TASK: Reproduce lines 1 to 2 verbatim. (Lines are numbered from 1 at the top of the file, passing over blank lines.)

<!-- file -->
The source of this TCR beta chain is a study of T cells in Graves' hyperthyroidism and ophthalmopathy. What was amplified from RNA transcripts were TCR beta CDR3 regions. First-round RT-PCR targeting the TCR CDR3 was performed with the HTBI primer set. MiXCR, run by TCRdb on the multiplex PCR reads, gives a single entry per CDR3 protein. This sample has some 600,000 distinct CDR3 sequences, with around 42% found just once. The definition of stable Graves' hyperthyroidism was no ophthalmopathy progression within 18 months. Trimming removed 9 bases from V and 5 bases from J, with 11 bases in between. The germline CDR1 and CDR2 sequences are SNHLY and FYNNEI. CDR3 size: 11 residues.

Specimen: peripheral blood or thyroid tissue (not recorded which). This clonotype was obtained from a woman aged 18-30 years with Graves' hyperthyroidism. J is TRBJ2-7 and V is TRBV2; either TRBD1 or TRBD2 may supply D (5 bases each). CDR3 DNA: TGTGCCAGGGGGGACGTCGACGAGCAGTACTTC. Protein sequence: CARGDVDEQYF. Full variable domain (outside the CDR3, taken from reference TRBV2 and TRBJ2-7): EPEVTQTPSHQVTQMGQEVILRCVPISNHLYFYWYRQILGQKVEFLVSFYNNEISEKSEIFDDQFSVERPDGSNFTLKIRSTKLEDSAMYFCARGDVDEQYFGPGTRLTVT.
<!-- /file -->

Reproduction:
The source of this TCR beta chain is a study of T cells in Graves' hyperthyroidism and ophthalmopathy. What was amplified from RNA transcripts were TCR beta CDR3 regions. First-round RT-PCR targeting the TCR CDR3 was performed with the HTBI primer set. MiXCR, run by TCRdb on the multiplex PCR reads, gives a single entry per CDR3 protein. This sample has some 600,000 distinct CDR3 sequences, with around 42% found just once. The definition of stable Graves' hyperthyroidism was no ophthalmopathy progression within 18 months. Trimming removed 9 bases from V and 5 bases from J, with 11 bases in between. The germline CDR1 and CDR2 sequences are SNHLY and FYNNEI. CDR3 size: 11 residues.

Specimen: peripheral blood or thyroid tissue (not recorded which). This clonotype was obtained from a woman aged 18-30 years with Graves' hyperthyroidism. J is TRBJ2-7 and V is TRBV2; either TRBD1 or TRBD2 may supply D (5 bases each). CDR3 DNA: TGTGCCAGGGGGGACGTCGACGAGCAGTACTTC. Protein sequence: CARGDVDEQYF. Full variable domain (outside the CDR3, taken from reference TRBV2 and TRBJ2-7): EPEVTQTPSHQVTQMGQEVILRCVPISNHLYFYWYRQILGQKVEFLVSFYNNEISEKSEIFDDQFSVERPDGSNFTLKIRSTKLEDSAMYFCARGDVDEQYFGPGTRLTVT.